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On the Stage

It’s recital season. If you’re a teacher or a student, it’s a busy time of the year. I try to watch all of my former Body Mapping students’ junior or senior recitals, which added up to be 14 during a two-week period this semester. My own students are playing on spring recitals, and I am performing on a concert in a week as well. As a movement teacher, I can’t help but notice how people carry themselves while on stage, before and after they are playing. Too often, this scenario happens: students perform beautifully; they look and sound great, they are actively developing into fantastic young musicians. Then they finish playing, bow and make their way off the stage, and I’m thinking “Yep, there’s the inexperienced musician.” It’s almost like watching a different person leave the stage. A few years ago, one of my college students shared a comment with me that is relevant. Her mom was watching her performance on a studio recital via livestream, and she said to her daughter, “You looked great until you walked off the stage.” This particular student is a classical guitarist and had a lot of other stuff to carry. How we take and leave the stage has become something that we talk about in my class. As teachers, are we teaching these skills? We are definitely teaching the musical skills, but what about the “how to you carry yourself on stage skills?” These are most definitely skills and students don’t know what they don’t know. It’s up to us, as teachers, to make sure they are learning these skills as well.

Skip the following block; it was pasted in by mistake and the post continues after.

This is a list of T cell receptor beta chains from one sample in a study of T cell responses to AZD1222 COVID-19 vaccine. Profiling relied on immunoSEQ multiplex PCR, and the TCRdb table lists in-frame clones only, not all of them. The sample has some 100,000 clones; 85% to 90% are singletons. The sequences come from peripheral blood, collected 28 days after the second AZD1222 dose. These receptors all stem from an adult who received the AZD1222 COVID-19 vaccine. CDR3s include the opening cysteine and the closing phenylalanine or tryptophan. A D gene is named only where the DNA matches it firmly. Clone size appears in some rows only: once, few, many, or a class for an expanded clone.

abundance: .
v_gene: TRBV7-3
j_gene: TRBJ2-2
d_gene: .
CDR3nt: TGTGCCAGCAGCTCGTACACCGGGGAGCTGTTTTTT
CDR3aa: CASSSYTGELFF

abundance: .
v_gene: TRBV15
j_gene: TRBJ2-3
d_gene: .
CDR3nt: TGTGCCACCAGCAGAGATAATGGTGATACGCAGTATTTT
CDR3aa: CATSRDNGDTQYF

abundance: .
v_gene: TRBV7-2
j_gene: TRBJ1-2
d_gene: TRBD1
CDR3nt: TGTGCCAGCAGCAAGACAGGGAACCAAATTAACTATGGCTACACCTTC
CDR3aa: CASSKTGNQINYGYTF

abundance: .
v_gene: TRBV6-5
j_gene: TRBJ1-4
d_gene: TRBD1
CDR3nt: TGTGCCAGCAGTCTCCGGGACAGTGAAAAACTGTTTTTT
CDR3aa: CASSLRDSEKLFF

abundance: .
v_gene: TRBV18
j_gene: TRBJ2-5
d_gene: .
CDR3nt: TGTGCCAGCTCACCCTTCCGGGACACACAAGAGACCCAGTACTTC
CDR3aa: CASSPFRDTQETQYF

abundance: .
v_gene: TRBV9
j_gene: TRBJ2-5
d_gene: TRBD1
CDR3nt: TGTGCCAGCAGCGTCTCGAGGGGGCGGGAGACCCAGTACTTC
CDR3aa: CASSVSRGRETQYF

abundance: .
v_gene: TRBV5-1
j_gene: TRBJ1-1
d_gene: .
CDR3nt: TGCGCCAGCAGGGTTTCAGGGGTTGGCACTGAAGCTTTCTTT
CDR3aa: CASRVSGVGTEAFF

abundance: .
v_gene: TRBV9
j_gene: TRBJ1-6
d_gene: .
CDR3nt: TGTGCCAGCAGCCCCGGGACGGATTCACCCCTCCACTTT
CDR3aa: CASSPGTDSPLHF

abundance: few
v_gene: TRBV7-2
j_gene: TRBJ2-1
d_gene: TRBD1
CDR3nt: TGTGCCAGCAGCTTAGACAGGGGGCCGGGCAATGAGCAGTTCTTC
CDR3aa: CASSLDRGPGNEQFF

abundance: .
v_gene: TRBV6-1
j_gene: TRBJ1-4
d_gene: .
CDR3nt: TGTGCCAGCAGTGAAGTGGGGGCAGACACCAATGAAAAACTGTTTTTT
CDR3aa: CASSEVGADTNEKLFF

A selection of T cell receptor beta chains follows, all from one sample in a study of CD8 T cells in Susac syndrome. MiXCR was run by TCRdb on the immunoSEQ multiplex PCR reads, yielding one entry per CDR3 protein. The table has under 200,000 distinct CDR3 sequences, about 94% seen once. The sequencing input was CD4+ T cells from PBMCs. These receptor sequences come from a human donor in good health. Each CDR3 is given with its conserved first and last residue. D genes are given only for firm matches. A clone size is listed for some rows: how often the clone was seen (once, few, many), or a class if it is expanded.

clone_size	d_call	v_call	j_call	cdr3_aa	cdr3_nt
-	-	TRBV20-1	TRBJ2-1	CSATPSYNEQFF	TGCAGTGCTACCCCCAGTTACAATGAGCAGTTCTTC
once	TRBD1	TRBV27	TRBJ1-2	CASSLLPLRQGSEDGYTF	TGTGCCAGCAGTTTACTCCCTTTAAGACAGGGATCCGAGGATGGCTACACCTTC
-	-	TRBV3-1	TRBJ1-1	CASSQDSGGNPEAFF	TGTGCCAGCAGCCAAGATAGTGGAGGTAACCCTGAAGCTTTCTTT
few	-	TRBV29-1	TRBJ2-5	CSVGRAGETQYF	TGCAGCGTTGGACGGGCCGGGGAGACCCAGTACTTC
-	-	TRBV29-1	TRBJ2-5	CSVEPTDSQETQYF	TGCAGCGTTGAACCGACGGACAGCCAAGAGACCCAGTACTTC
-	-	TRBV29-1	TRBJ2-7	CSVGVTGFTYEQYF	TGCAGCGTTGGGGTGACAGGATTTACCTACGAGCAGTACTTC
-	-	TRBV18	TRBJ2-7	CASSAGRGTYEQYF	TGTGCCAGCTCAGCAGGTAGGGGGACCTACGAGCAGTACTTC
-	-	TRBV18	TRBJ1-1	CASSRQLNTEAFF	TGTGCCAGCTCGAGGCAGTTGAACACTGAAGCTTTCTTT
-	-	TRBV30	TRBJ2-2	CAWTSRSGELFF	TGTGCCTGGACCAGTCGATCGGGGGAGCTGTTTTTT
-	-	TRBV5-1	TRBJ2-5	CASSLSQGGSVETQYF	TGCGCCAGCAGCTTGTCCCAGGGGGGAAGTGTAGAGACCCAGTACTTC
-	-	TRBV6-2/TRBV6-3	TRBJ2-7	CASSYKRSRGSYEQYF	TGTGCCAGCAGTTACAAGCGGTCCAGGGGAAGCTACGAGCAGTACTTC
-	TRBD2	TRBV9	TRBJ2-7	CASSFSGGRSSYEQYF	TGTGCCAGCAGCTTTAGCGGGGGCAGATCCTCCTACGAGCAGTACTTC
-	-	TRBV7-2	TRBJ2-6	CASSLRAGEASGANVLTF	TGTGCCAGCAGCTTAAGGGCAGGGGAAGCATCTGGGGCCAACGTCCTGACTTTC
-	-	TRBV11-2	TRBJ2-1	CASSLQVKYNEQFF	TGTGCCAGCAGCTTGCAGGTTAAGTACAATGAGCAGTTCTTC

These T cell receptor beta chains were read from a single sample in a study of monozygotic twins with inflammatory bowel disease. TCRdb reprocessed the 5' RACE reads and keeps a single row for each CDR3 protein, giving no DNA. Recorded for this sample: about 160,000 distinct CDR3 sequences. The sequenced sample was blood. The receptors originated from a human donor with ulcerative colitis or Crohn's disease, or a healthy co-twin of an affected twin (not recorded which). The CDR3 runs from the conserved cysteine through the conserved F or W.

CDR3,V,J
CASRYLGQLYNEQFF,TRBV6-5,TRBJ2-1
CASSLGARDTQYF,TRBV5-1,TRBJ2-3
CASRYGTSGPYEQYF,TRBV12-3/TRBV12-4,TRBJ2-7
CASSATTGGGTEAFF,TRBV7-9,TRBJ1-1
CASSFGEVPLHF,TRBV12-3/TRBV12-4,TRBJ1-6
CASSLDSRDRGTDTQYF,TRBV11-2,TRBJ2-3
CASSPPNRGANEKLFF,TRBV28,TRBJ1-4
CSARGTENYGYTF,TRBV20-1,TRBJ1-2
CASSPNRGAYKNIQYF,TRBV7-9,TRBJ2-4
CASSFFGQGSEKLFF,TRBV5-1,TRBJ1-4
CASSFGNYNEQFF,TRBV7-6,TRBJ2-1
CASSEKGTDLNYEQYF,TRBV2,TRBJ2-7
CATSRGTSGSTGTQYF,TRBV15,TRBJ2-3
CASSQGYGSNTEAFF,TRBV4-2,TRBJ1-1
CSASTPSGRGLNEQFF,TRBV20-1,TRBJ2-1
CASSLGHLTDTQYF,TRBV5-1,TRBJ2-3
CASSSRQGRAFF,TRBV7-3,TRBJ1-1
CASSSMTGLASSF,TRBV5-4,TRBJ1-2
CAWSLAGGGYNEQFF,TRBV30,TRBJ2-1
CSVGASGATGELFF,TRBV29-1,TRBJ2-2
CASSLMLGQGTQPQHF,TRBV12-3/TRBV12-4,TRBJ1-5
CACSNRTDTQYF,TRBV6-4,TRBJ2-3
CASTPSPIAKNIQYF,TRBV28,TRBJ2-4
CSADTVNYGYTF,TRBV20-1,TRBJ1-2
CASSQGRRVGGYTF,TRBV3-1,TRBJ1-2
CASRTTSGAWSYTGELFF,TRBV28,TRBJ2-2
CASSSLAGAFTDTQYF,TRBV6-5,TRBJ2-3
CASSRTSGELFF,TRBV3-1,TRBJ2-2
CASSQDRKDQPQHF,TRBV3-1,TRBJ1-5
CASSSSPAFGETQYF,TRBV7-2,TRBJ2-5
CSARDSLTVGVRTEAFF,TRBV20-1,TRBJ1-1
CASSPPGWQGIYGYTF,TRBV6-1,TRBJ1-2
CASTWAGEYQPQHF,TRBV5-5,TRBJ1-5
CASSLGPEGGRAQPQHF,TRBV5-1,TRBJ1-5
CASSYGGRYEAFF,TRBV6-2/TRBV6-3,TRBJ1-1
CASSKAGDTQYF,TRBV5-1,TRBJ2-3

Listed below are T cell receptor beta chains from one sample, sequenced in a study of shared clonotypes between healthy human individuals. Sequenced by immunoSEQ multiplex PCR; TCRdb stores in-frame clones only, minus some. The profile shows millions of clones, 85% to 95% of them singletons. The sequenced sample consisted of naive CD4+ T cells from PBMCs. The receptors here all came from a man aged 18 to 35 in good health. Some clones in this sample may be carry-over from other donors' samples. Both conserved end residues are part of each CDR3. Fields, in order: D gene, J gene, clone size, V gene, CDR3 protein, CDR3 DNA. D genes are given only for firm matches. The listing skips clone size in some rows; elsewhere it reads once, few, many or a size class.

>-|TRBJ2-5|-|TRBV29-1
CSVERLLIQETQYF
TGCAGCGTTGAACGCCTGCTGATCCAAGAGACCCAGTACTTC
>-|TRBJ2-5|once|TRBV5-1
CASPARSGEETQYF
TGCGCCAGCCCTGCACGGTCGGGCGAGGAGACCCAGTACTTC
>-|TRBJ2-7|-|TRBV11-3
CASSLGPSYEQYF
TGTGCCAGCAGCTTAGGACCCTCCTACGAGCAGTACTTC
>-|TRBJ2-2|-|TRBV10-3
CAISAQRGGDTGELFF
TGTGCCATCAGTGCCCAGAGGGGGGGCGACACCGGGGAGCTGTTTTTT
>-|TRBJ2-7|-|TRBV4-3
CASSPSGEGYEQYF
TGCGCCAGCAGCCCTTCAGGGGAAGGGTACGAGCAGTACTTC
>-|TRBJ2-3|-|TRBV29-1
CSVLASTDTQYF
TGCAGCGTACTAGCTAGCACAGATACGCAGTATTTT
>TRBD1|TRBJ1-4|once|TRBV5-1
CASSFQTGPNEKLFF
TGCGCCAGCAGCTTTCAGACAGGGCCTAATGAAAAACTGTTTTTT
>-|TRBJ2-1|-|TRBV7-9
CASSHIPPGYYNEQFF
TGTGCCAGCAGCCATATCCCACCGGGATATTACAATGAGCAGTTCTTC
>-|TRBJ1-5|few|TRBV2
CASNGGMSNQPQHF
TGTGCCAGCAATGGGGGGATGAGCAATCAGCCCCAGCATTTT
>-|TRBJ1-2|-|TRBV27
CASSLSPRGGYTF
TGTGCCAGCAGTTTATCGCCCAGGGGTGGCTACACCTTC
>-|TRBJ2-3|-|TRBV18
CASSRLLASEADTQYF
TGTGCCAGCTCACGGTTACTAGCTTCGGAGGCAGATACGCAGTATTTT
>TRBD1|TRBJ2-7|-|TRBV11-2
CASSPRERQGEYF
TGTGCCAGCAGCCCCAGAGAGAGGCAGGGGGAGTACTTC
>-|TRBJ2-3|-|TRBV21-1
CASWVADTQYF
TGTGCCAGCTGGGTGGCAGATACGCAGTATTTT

Do you discuss how to bow at the beginning and end of a performance with your students? Do you watch them actually do it? There’s no one right way to bow. Here’s what I teach: Step to the side of the music stand, feet together, hands on flute, bend over and look at your feet (not your family in the audience) and think the word “Hippopotamus” on the way down, come back up, look at the audience and smile. I find that my middle school students are uncomfortable with the applause and we talk about what it means to accept the applause. The audience is showing you that they appreciate and value the music that you just shared with them. We practice this at the end of full run throughs of the piece for weeks before the actual performance. Lots of teachers and students practice the bowing part.

Here’s what isn’t addressed often enough. How are you, as the performer, going to walk onto and off of the stage? With my college students, we talk about the fact that the audience has already started to form an opinion about what you’re going to sound like before you even get to the front of the stage. Is this fair? Probably not, but it’s a reality. 

Taking the stage